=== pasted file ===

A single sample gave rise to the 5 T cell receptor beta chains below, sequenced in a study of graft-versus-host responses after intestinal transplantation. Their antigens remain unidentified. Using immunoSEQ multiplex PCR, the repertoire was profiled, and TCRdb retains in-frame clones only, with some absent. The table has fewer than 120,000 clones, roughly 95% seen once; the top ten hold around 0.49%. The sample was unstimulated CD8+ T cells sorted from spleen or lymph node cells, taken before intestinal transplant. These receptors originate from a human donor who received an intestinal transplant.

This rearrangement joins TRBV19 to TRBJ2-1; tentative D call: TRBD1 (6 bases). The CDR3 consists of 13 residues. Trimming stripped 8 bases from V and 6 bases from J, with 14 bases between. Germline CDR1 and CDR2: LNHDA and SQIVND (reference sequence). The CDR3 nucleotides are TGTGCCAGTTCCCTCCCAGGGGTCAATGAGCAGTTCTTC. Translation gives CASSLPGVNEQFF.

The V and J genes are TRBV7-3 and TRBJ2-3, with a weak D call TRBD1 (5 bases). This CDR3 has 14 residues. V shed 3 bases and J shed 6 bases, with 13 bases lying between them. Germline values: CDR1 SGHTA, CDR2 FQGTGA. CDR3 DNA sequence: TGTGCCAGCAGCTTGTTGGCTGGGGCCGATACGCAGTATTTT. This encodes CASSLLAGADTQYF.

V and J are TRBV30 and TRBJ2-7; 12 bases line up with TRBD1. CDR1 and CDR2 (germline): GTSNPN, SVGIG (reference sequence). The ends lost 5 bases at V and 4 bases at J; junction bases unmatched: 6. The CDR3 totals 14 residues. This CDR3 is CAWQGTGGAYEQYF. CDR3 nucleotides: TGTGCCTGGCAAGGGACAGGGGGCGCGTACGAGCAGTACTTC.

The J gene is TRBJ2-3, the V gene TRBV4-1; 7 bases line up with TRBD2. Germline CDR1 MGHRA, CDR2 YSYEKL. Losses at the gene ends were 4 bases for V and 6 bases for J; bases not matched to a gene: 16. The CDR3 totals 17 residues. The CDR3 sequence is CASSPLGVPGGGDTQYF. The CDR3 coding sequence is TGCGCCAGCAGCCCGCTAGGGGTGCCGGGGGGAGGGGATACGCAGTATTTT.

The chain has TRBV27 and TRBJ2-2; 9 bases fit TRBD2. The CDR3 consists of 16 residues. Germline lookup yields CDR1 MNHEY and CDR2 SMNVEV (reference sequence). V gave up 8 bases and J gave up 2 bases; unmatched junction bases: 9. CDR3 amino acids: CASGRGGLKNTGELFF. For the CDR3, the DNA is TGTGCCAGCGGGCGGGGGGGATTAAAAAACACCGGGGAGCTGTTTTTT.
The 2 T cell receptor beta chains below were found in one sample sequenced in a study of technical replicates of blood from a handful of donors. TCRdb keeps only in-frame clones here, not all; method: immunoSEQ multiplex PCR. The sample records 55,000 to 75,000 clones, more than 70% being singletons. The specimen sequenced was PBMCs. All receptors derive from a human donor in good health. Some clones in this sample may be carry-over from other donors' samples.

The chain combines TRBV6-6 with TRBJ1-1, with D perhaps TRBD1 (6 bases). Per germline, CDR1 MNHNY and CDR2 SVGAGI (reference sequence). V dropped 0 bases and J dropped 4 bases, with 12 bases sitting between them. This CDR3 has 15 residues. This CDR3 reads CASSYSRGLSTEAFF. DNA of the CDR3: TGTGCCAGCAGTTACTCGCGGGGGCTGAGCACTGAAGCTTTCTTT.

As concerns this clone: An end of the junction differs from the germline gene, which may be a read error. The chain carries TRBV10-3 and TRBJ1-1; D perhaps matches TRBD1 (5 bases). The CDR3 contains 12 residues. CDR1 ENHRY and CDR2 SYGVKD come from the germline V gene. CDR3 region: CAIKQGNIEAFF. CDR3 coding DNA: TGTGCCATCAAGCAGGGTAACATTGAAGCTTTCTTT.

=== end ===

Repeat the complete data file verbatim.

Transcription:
A single sample gave rise to the 5 T cell receptor beta chains below, sequenced in a study of graft-versus-host responses after intestinal transplantation. Their antigens remain unidentified. Using immunoSEQ multiplex PCR, the repertoire was profiled, and TCRdb retains in-frame clones only, with some absent. The table has fewer than 120,000 clones, roughly 95% seen once; the top ten hold around 0.49%. The sample was unstimulated CD8+ T cells sorted from spleen or lymph node cells, taken before intestinal transplant. These receptors originate from a human donor who received an intestinal transplant.

This rearrangement joins TRBV19 to TRBJ2-1; tentative D call: TRBD1 (6 bases). The CDR3 consists of 13 residues. Trimming stripped 8 bases from V and 6 bases from J, with 14 bases between. Germline CDR1 and CDR2: LNHDA and SQIVND (reference sequence). The CDR3 nucleotides are TGTGCCAGTTCCCTCCCAGGGGTCAATGAGCAGTTCTTC. Translation gives CASSLPGVNEQFF.

The V and J genes are TRBV7-3 and TRBJ2-3, with a weak D call TRBD1 (5 bases). This CDR3 has 14 residues. V shed 3 bases and J shed 6 bases, with 13 bases lying between them. Germline values: CDR1 SGHTA, CDR2 FQGTGA. CDR3 DNA sequence: TGTGCCAGCAGCTTGTTGGCTGGGGCCGATACGCAGTATTTT. This encodes CASSLLAGADTQYF.

V and J are TRBV30 and TRBJ2-7; 12 bases line up with TRBD1. CDR1 and CDR2 (germline): GTSNPN, SVGIG (reference sequence). The ends lost 5 bases at V and 4 bases at J; junction bases unmatched: 6. The CDR3 totals 14 residues. This CDR3 is CAWQGTGGAYEQYF. CDR3 nucleotides: TGTGCCTGGCAAGGGACAGGGGGCGCGTACGAGCAGTACTTC.

The J gene is TRBJ2-3, the V gene TRBV4-1; 7 bases line up with TRBD2. Germline CDR1 MGHRA, CDR2 YSYEKL. Losses at the gene ends were 4 bases for V and 6 bases for J; bases not matched to a gene: 16. The CDR3 totals 17 residues. The CDR3 sequence is CASSPLGVPGGGDTQYF. The CDR3 coding sequence is TGCGCCAGCAGCCCGCTAGGGGTGCCGGGGGGAGGGGATACGCAGTATTTT.

The chain has TRBV27 and TRBJ2-2; 9 bases fit TRBD2. The CDR3 consists of 16 residues. Germline lookup yields CDR1 MNHEY and CDR2 SMNVEV (reference sequence). V gave up 8 bases and J gave up 2 bases; unmatched junction bases: 9. CDR3 amino acids: CASGRGGLKNTGELFF. For the CDR3, the DNA is TGTGCCAGCGGGCGGGGGGGATTAAAAAACACCGGGGAGCTGTTTTTT.
The 2 T cell receptor beta chains below were found in one sample sequenced in a study of technical replicates of blood from a handful of donors. TCRdb keeps only in-frame clones here, not all; method: immunoSEQ multiplex PCR. The sample records 55,000 to 75,000 clones, more than 70% being singletons. The specimen sequenced was PBMCs. All receptors derive from a human donor in good health. Some clones in this sample may be carry-over from other donors' samples.

The chain combines TRBV6-6 with TRBJ1-1, with D perhaps TRBD1 (6 bases). Per germline, CDR1 MNHNY and CDR2 SVGAGI (reference sequence). V dropped 0 bases and J dropped 4 bases, with 12 bases sitting between them. This CDR3 has 15 residues. This CDR3 reads CASSYSRGLSTEAFF. DNA of the CDR3: TGTGCCAGCAGTTACTCGCGGGGGCTGAGCACTGAAGCTTTCTTT.

As concerns this clone: An end of the junction differs from the germline gene, which may be a read error. The chain carries TRBV10-3 and TRBJ1-1; D perhaps matches TRBD1 (5 bases). The CDR3 contains 12 residues. CDR1 ENHRY and CDR2 SYGVKD come from the germline V gene. CDR3 region: CAIKQGNIEAFF. CDR3 coding DNA: TGTGCCATCAAGCAGGGTAACATTGAAGCTTTCTTT.